Tuesday, February 20, 2018 at 3:30pm
Verna and Peter Dauterive Hall (VPD), 103
635 Downey Way, Los Angeles, CA 90089
Tuesday, February 20 at 3:30 in VPD 103
Abstract: In this paper, we study the relationship between air pollution, i.e. fine particulate matter (PM2.5), and labor supply in China. We use restricted individual-level panel data from the China Family Panel Survey and sub-district level remote-sensing pollution estimates. Our results indicate that an increase in PM2.5 significantly reduces the hours worked. Our individual fixed effects model shows that, among the population aged 16-75, an increase of 1 µg/m3 in PM2.5 reduces the average hours worked by 27 minutes per week. This implies that if the sub-districts were to comply with China's National Ambient Air Quality Standards (NAAQS) for PM2.5 (35 µg/m3), we would observe the hours worked to increase by more than two and half hours per worker per week. We also employ a fixed effects instrumental variable strategy, leveraging differences in city-level reductions due to the implementation of the new NAAQS. Though noisier, the estimated effect is more than twice as large. The results suggest that chronic pollution exposure has a significant effect on labor supply.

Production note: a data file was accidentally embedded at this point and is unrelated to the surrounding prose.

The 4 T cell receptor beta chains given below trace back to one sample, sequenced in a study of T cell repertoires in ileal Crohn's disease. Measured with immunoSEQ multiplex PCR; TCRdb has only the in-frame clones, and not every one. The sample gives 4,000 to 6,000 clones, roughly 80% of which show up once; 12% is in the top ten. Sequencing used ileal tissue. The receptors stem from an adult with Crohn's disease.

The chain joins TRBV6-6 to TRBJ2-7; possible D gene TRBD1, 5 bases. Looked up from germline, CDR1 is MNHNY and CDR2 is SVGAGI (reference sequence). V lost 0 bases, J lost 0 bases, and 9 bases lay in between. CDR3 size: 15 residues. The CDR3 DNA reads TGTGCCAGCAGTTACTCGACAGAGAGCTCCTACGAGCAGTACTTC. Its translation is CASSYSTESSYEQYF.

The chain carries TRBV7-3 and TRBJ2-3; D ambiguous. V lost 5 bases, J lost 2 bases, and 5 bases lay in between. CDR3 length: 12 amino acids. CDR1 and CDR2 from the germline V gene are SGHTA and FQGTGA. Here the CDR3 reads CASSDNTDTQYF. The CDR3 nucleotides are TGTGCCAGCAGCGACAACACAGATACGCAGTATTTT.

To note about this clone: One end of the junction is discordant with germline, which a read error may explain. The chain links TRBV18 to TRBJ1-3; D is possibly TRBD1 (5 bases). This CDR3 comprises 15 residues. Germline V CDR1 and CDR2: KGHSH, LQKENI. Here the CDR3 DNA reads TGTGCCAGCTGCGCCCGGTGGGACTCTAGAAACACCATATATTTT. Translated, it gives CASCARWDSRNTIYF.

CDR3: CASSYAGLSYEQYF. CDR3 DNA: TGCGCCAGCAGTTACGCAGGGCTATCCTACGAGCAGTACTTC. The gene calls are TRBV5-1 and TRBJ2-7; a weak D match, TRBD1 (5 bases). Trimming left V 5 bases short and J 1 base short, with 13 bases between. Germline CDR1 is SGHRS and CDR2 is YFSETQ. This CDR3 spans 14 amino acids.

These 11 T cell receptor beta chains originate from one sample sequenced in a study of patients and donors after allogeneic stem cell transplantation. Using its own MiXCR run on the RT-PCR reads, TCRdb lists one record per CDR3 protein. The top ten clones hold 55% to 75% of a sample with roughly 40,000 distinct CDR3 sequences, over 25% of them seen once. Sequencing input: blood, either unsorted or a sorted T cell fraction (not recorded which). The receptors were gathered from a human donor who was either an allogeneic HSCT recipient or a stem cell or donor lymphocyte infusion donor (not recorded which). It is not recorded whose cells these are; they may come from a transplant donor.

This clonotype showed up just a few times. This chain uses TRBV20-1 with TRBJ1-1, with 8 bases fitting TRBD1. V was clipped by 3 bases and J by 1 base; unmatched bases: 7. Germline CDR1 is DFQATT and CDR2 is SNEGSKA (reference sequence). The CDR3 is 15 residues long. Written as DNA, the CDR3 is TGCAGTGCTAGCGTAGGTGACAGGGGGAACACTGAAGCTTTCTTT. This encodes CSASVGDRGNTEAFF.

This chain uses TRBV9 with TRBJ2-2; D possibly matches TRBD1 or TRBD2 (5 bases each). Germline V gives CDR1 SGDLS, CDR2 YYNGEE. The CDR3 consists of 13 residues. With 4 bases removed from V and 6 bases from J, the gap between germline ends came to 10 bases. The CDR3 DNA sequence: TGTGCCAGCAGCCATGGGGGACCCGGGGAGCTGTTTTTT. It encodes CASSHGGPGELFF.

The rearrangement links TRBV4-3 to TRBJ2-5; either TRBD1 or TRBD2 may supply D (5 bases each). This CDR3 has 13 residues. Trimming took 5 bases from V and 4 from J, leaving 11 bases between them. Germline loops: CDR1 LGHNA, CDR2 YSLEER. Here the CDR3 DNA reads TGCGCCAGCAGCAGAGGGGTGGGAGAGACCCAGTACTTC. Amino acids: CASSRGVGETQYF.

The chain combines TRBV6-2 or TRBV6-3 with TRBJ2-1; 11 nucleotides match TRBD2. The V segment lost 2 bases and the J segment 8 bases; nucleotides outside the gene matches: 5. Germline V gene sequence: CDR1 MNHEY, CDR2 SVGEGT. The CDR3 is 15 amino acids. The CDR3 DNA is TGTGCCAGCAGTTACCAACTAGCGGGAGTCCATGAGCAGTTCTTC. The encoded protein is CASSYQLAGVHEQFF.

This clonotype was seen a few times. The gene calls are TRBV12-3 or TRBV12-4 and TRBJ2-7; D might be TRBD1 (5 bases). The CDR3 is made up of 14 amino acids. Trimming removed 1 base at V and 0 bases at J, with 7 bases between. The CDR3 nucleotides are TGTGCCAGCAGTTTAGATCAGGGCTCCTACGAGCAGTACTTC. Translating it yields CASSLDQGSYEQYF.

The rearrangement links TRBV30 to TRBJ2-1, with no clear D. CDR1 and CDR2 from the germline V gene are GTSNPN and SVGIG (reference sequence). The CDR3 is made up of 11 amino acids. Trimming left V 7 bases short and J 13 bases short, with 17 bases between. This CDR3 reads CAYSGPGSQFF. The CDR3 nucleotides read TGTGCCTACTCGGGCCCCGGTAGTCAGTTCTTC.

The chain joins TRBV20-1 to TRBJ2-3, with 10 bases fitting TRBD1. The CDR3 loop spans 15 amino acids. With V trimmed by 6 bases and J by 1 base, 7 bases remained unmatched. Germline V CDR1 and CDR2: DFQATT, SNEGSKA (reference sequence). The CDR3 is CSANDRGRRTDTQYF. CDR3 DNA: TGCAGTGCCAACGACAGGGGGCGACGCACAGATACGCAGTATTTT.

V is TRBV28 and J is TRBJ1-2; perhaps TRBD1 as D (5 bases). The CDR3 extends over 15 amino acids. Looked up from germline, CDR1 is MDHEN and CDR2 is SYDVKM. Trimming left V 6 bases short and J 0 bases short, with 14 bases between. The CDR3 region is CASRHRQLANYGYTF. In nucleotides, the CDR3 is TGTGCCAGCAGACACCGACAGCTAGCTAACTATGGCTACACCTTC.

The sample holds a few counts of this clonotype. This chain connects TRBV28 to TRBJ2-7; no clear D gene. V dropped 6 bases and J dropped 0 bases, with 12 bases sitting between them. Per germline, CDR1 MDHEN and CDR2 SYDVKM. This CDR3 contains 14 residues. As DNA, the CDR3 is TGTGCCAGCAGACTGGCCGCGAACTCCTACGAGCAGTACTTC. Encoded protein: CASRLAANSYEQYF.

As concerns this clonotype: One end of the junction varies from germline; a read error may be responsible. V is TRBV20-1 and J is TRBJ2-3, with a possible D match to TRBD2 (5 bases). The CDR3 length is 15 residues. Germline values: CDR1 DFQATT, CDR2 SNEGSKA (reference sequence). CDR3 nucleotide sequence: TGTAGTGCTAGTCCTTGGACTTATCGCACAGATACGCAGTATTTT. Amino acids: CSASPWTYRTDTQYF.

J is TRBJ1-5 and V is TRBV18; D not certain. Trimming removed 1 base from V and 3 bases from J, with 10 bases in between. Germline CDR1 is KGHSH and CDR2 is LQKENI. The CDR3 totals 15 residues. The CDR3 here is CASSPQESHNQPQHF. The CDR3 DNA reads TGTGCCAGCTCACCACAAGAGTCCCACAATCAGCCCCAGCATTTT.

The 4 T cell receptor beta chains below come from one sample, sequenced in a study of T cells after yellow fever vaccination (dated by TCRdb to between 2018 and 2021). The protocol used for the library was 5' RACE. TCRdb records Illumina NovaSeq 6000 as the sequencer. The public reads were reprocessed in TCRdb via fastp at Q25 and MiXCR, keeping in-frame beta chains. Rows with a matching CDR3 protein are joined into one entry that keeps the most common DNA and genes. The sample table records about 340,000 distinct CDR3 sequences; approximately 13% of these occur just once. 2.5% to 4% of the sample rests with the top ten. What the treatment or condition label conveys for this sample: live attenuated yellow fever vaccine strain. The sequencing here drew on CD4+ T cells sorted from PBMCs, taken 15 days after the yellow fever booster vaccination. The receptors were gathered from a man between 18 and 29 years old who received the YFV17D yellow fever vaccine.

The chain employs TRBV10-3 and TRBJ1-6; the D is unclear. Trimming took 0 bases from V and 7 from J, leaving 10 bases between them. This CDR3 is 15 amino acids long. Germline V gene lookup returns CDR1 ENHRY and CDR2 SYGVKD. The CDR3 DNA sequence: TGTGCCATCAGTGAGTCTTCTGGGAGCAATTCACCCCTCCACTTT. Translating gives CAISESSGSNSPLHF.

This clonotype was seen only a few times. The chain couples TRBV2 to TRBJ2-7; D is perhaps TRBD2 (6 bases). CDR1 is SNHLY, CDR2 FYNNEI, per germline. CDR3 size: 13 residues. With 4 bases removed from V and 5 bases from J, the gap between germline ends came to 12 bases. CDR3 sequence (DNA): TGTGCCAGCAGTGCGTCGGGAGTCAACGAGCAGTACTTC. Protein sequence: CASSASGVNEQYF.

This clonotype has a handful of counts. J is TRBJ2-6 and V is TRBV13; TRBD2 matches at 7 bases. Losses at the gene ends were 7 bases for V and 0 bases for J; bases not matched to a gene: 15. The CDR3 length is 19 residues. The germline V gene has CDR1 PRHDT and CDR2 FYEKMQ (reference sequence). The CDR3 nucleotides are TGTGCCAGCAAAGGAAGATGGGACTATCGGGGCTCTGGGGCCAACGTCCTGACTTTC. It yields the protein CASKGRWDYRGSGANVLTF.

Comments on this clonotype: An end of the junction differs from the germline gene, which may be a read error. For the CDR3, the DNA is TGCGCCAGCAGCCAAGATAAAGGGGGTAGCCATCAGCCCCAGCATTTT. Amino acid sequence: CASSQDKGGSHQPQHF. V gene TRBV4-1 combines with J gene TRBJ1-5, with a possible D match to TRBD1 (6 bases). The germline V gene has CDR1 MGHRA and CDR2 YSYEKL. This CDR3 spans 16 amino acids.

Bio: Mingxuan Fan is a PhD candidate at the Agricultural and Applied Economics Department, University of Wisconsin, Madison. Her primary field is environmental economics and her research interest lies in the area of environmental regulations and their impacts. Her current research uses remote sensing data and evaluates the impact of air pollution on labor supply and health outcomes.
USC Center for Sustainability Solutions